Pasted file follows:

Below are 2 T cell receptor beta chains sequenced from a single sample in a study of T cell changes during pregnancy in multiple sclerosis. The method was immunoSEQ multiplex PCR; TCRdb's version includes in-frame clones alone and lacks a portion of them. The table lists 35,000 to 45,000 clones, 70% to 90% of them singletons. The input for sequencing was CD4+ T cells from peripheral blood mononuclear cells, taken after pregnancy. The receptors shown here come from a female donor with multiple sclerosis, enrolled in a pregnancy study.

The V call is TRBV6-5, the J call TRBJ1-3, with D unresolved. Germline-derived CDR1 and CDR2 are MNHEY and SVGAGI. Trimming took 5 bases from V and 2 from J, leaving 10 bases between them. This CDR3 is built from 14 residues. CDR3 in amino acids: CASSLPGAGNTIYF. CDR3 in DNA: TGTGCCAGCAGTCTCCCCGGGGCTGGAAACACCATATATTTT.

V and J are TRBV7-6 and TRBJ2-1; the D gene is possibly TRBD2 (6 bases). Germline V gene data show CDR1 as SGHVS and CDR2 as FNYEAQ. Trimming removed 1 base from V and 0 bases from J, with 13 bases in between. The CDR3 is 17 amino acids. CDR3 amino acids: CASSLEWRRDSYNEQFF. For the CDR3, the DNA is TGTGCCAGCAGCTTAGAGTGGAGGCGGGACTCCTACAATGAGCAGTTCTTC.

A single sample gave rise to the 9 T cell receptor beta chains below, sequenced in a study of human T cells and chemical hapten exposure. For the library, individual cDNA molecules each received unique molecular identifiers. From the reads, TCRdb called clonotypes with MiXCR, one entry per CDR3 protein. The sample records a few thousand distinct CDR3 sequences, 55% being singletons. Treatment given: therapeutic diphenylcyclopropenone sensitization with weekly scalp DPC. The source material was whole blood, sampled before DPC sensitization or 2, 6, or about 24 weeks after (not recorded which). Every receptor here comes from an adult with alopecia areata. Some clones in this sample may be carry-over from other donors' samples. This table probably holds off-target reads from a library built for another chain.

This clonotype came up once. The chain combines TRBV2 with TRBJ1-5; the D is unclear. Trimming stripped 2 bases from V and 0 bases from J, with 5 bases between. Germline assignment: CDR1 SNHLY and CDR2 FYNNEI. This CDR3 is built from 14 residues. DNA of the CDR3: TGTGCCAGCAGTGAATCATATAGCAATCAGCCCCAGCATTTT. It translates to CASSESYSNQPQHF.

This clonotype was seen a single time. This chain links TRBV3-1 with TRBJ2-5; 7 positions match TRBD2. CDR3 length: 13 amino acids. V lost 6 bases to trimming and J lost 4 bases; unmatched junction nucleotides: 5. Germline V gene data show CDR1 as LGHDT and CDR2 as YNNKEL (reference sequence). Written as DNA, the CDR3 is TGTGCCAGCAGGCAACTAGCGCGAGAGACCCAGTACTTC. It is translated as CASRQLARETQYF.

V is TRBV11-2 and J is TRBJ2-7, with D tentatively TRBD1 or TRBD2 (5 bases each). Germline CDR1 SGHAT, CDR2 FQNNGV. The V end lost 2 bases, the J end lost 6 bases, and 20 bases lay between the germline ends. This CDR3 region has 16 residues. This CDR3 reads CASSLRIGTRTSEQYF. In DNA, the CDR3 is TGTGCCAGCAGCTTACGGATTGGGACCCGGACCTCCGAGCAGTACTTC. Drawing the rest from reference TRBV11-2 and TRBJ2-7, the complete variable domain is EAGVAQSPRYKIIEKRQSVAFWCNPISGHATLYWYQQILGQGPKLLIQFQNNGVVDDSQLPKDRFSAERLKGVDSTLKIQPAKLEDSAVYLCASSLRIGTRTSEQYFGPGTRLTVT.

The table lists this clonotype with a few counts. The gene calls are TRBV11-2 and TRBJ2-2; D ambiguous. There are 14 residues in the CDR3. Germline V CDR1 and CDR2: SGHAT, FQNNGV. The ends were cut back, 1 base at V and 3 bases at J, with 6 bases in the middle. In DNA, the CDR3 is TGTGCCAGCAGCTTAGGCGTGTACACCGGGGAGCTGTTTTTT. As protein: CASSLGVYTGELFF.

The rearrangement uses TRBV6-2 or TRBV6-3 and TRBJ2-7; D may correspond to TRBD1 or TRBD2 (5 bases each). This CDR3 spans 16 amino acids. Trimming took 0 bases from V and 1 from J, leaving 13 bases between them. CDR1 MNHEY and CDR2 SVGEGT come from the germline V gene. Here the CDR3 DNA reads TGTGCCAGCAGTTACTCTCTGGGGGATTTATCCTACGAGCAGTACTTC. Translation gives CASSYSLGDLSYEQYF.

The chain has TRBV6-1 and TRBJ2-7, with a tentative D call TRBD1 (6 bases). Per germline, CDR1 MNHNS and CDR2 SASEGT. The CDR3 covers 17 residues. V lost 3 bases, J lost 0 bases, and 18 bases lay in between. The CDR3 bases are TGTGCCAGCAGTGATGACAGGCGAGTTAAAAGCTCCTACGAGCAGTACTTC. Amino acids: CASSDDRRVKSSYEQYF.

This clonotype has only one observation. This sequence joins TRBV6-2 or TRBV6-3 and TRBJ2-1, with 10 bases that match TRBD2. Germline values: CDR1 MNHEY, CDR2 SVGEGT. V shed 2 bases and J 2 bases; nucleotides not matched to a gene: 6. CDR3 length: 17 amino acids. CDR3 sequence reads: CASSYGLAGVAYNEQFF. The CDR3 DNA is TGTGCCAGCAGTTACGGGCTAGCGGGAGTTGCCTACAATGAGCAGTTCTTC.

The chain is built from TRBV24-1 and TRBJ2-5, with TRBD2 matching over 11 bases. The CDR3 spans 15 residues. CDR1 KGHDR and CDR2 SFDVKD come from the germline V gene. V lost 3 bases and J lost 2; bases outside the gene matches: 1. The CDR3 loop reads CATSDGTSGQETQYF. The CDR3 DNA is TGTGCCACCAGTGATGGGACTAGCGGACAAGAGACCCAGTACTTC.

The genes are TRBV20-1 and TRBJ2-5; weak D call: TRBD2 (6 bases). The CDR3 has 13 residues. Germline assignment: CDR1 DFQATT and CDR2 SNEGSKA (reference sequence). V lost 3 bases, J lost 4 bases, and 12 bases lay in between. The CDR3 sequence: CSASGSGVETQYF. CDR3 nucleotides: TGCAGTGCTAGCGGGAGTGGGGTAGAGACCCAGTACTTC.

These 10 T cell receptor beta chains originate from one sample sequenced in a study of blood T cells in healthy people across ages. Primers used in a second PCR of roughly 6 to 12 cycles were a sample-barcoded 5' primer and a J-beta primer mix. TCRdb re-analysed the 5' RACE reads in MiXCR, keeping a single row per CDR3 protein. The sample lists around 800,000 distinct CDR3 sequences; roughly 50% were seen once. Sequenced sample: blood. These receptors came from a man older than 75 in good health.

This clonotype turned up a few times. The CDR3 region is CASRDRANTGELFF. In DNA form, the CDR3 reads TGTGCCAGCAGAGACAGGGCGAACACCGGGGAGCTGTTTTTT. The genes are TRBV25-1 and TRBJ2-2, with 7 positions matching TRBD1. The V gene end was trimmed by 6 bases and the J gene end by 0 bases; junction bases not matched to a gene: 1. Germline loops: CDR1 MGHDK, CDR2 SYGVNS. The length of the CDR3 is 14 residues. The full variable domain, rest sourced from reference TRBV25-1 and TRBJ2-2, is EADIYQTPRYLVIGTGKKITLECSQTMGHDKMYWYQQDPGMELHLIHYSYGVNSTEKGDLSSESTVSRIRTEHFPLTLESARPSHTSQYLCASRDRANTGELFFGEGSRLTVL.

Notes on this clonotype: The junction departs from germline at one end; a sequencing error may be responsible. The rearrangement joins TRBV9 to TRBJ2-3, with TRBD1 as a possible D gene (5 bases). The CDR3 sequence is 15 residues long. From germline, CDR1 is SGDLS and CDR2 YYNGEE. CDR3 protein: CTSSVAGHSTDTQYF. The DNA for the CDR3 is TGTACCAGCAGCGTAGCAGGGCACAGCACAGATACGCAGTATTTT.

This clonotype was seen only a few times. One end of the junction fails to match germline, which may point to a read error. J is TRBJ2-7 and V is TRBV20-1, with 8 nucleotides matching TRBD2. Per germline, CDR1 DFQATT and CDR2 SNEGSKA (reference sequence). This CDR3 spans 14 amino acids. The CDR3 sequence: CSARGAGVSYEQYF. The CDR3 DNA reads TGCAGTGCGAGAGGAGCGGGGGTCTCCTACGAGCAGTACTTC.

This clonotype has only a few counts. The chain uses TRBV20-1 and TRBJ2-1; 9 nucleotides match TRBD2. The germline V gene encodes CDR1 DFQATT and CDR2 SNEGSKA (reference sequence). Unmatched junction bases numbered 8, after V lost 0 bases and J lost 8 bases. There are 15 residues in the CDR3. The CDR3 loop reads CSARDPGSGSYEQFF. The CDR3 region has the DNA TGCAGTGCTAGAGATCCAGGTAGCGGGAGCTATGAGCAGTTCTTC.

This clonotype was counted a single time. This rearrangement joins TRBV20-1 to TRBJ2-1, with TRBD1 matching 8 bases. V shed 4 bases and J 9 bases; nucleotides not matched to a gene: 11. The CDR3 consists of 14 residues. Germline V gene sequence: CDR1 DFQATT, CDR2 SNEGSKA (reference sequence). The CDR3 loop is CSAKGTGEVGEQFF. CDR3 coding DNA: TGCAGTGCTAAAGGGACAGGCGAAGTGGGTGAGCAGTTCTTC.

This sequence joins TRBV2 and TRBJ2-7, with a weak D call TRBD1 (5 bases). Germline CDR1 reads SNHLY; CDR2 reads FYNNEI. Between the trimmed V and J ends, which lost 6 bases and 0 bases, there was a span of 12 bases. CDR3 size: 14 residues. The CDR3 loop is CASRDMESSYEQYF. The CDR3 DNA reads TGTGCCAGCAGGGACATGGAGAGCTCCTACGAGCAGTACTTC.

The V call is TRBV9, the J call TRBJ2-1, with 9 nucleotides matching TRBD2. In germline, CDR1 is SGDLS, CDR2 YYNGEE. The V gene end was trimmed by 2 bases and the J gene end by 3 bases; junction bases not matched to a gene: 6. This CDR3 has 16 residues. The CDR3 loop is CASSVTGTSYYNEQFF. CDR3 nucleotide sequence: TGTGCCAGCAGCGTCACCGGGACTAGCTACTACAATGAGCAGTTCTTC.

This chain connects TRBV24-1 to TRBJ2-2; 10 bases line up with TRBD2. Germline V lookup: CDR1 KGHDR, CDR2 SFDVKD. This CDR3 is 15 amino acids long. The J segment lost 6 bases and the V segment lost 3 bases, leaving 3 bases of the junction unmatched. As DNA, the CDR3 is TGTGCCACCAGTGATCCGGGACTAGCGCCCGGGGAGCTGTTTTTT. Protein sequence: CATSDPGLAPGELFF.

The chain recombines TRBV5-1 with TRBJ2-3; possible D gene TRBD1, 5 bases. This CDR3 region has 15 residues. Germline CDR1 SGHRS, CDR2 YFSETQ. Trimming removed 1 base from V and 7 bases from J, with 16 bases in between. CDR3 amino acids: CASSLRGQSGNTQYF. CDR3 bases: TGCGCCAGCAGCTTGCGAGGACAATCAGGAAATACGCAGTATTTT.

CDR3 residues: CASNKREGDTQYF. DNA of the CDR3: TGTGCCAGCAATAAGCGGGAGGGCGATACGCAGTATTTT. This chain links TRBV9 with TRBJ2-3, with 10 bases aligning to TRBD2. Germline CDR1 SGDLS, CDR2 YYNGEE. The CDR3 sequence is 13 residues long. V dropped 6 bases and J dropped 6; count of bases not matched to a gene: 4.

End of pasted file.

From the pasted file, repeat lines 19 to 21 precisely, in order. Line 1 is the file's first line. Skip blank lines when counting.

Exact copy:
This clonotype was counted a single time. This rearrangement joins TRBV20-1 to TRBJ2-1, with TRBD1 matching 8 bases. V shed 4 bases and J 9 bases; nucleotides not matched to a gene: 11. The CDR3 consists of 14 residues. Germline V gene sequence: CDR1 DFQATT, CDR2 SNEGSKA (reference sequence). The CDR3 loop is CSAKGTGEVGEQFF. CDR3 coding DNA: TGCAGTGCTAAAGGGACAGGCGAAGTGGGTGAGCAGTTCTTC.

This sequence joins TRBV2 and TRBJ2-7, with a weak D call TRBD1 (5 bases). Germline CDR1 reads SNHLY; CDR2 reads FYNNEI. Between the trimmed V and J ends, which lost 6 bases and 0 bases, there was a span of 12 bases. CDR3 size: 14 residues. The CDR3 loop is CASRDMESSYEQYF. The CDR3 DNA reads TGTGCCAGCAGGGACATGGAGAGCTCCTACGAGCAGTACTTC.

The V call is TRBV9, the J call TRBJ2-1, with 9 nucleotides matching TRBD2. In germline, CDR1 is SGDLS, CDR2 YYNGEE. The V gene end was trimmed by 2 bases and the J gene end by 3 bases; junction bases not matched to a gene: 6. This CDR3 has 16 residues. The CDR3 loop is CASSVTGTSYYNEQFF. CDR3 nucleotide sequence: TGTGCCAGCAGCGTCACCGGGACTAGCTACTACAATGAGCAGTTCTTC.